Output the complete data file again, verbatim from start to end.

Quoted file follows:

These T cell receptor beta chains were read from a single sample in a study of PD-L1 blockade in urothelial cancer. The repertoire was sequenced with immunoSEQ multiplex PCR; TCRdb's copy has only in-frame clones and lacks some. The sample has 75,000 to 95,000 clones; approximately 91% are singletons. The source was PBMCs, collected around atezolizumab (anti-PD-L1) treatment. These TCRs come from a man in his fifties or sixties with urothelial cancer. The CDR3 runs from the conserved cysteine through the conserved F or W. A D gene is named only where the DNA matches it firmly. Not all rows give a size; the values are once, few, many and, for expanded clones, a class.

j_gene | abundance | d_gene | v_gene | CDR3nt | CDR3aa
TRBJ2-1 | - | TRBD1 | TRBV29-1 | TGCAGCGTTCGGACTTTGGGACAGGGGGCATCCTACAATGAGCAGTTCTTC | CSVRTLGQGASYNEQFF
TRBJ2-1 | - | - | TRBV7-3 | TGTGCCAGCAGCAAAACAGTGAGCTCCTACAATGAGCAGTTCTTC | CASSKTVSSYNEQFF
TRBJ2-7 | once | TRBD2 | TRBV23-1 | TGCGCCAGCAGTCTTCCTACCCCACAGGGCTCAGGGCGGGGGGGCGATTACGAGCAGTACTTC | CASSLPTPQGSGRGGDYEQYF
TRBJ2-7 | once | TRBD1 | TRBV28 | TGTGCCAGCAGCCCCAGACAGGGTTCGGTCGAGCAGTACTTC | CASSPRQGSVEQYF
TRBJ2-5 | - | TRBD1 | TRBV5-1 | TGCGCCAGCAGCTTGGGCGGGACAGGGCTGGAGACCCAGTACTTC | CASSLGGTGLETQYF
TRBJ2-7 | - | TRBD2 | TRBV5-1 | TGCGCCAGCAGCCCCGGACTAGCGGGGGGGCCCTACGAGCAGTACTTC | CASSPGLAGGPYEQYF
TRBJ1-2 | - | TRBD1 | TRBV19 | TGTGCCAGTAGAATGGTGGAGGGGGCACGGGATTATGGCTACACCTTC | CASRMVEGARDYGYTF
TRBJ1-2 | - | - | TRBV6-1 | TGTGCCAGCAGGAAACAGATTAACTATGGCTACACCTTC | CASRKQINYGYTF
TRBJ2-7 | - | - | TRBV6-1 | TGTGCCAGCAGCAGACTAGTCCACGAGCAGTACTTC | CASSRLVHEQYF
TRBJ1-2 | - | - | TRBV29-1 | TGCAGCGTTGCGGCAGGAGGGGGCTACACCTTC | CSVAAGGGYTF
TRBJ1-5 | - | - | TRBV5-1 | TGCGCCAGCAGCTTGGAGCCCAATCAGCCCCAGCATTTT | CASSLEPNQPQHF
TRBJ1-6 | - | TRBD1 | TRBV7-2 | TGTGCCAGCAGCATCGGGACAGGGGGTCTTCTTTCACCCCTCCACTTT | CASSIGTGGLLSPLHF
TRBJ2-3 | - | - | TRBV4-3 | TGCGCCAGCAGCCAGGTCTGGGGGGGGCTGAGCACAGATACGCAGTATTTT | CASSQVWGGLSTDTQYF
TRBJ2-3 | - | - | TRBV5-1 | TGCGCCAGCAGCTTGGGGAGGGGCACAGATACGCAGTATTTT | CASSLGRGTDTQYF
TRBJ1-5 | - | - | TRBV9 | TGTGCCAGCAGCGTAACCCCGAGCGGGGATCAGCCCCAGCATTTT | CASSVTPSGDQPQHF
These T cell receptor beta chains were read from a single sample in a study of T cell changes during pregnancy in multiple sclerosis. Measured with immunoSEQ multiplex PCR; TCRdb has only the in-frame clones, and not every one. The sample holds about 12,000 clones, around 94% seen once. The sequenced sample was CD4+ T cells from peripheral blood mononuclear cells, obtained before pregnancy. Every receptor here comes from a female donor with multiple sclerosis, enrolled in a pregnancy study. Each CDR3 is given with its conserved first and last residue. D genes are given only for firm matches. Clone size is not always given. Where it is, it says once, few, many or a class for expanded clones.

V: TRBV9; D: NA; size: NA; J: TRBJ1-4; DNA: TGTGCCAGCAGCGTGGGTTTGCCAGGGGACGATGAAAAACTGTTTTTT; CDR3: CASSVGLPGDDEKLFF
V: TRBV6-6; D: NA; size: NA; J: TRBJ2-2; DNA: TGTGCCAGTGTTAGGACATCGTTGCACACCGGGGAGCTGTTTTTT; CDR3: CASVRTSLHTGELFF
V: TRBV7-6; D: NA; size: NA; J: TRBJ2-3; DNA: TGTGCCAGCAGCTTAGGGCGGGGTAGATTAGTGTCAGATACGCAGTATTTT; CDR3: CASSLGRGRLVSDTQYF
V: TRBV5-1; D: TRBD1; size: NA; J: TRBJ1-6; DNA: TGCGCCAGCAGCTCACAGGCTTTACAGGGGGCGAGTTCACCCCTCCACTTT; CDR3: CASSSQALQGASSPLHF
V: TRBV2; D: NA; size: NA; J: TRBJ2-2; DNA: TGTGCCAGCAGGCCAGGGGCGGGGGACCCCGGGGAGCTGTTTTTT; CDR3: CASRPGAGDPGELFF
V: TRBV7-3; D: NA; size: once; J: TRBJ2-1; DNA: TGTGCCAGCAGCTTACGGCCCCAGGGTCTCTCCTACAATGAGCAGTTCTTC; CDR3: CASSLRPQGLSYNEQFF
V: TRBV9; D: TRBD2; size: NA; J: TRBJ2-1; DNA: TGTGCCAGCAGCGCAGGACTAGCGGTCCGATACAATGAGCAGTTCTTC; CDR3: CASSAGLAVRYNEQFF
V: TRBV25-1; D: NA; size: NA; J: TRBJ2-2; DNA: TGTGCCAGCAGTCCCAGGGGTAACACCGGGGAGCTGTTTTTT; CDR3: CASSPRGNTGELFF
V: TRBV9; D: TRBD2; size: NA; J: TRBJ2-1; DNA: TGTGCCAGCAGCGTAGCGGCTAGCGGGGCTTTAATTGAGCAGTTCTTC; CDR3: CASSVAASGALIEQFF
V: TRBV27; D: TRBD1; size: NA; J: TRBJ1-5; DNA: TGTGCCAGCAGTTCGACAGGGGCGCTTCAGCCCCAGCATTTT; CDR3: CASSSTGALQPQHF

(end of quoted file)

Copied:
These T cell receptor beta chains were read from a single sample in a study of PD-L1 blockade in urothelial cancer. The repertoire was sequenced with immunoSEQ multiplex PCR; TCRdb's copy has only in-frame clones and lacks some. The sample has 75,000 to 95,000 clones; approximately 91% are singletons. The source was PBMCs, collected around atezolizumab (anti-PD-L1) treatment. These TCRs come from a man in his fifties or sixties with urothelial cancer. The CDR3 runs from the conserved cysteine through the conserved F or W. A D gene is named only where the DNA matches it firmly. Not all rows give a size; the values are once, few, many and, for expanded clones, a class.

j_gene | abundance | d_gene | v_gene | CDR3nt | CDR3aa
TRBJ2-1 | - | TRBD1 | TRBV29-1 | TGCAGCGTTCGGACTTTGGGACAGGGGGCATCCTACAATGAGCAGTTCTTC | CSVRTLGQGASYNEQFF
TRBJ2-1 | - | - | TRBV7-3 | TGTGCCAGCAGCAAAACAGTGAGCTCCTACAATGAGCAGTTCTTC | CASSKTVSSYNEQFF
TRBJ2-7 | once | TRBD2 | TRBV23-1 | TGCGCCAGCAGTCTTCCTACCCCACAGGGCTCAGGGCGGGGGGGCGATTACGAGCAGTACTTC | CASSLPTPQGSGRGGDYEQYF
TRBJ2-7 | once | TRBD1 | TRBV28 | TGTGCCAGCAGCCCCAGACAGGGTTCGGTCGAGCAGTACTTC | CASSPRQGSVEQYF
TRBJ2-5 | - | TRBD1 | TRBV5-1 | TGCGCCAGCAGCTTGGGCGGGACAGGGCTGGAGACCCAGTACTTC | CASSLGGTGLETQYF
TRBJ2-7 | - | TRBD2 | TRBV5-1 | TGCGCCAGCAGCCCCGGACTAGCGGGGGGGCCCTACGAGCAGTACTTC | CASSPGLAGGPYEQYF
TRBJ1-2 | - | TRBD1 | TRBV19 | TGTGCCAGTAGAATGGTGGAGGGGGCACGGGATTATGGCTACACCTTC | CASRMVEGARDYGYTF
TRBJ1-2 | - | - | TRBV6-1 | TGTGCCAGCAGGAAACAGATTAACTATGGCTACACCTTC | CASRKQINYGYTF
TRBJ2-7 | - | - | TRBV6-1 | TGTGCCAGCAGCAGACTAGTCCACGAGCAGTACTTC | CASSRLVHEQYF
TRBJ1-2 | - | - | TRBV29-1 | TGCAGCGTTGCGGCAGGAGGGGGCTACACCTTC | CSVAAGGGYTF
TRBJ1-5 | - | - | TRBV5-1 | TGCGCCAGCAGCTTGGAGCCCAATCAGCCCCAGCATTTT | CASSLEPNQPQHF
TRBJ1-6 | - | TRBD1 | TRBV7-2 | TGTGCCAGCAGCATCGGGACAGGGGGTCTTCTTTCACCCCTCCACTTT | CASSIGTGGLLSPLHF
TRBJ2-3 | - | - | TRBV4-3 | TGCGCCAGCAGCCAGGTCTGGGGGGGGCTGAGCACAGATACGCAGTATTTT | CASSQVWGGLSTDTQYF
TRBJ2-3 | - | - | TRBV5-1 | TGCGCCAGCAGCTTGGGGAGGGGCACAGATACGCAGTATTTT | CASSLGRGTDTQYF
TRBJ1-5 | - | - | TRBV9 | TGTGCCAGCAGCGTAACCCCGAGCGGGGATCAGCCCCAGCATTTT | CASSVTPSGDQPQHF
These T cell receptor beta chains were read from a single sample in a study of T cell changes during pregnancy in multiple sclerosis. Measured with immunoSEQ multiplex PCR; TCRdb has only the in-frame clones, and not every one. The sample holds about 12,000 clones, around 94% seen once. The sequenced sample was CD4+ T cells from peripheral blood mononuclear cells, obtained before pregnancy. Every receptor here comes from a female donor with multiple sclerosis, enrolled in a pregnancy study. Each CDR3 is given with its conserved first and last residue. D genes are given only for firm matches. Clone size is not always given. Where it is, it says once, few, many or a class for expanded clones.

V: TRBV9; D: NA; size: NA; J: TRBJ1-4; DNA: TGTGCCAGCAGCGTGGGTTTGCCAGGGGACGATGAAAAACTGTTTTTT; CDR3: CASSVGLPGDDEKLFF
V: TRBV6-6; D: NA; size: NA; J: TRBJ2-2; DNA: TGTGCCAGTGTTAGGACATCGTTGCACACCGGGGAGCTGTTTTTT; CDR3: CASVRTSLHTGELFF
V: TRBV7-6; D: NA; size: NA; J: TRBJ2-3; DNA: TGTGCCAGCAGCTTAGGGCGGGGTAGATTAGTGTCAGATACGCAGTATTTT; CDR3: CASSLGRGRLVSDTQYF
V: TRBV5-1; D: TRBD1; size: NA; J: TRBJ1-6; DNA: TGCGCCAGCAGCTCACAGGCTTTACAGGGGGCGAGTTCACCCCTCCACTTT; CDR3: CASSSQALQGASSPLHF
V: TRBV2; D: NA; size: NA; J: TRBJ2-2; DNA: TGTGCCAGCAGGCCAGGGGCGGGGGACCCCGGGGAGCTGTTTTTT; CDR3: CASRPGAGDPGELFF
V: TRBV7-3; D: NA; size: once; J: TRBJ2-1; DNA: TGTGCCAGCAGCTTACGGCCCCAGGGTCTCTCCTACAATGAGCAGTTCTTC; CDR3: CASSLRPQGLSYNEQFF
V: TRBV9; D: TRBD2; size: NA; J: TRBJ2-1; DNA: TGTGCCAGCAGCGCAGGACTAGCGGTCCGATACAATGAGCAGTTCTTC; CDR3: CASSAGLAVRYNEQFF
V: TRBV25-1; D: NA; size: NA; J: TRBJ2-2; DNA: TGTGCCAGCAGTCCCAGGGGTAACACCGGGGAGCTGTTTTTT; CDR3: CASSPRGNTGELFF
V: TRBV9; D: TRBD2; size: NA; J: TRBJ2-1; DNA: TGTGCCAGCAGCGTAGCGGCTAGCGGGGCTTTAATTGAGCAGTTCTTC; CDR3: CASSVAASGALIEQFF
V: TRBV27; D: TRBD1; size: NA; J: TRBJ1-5; DNA: TGTGCCAGCAGTTCGACAGGGGCGCTTCAGCCCCAGCATTTT; CDR3: CASSSTGALQPQHF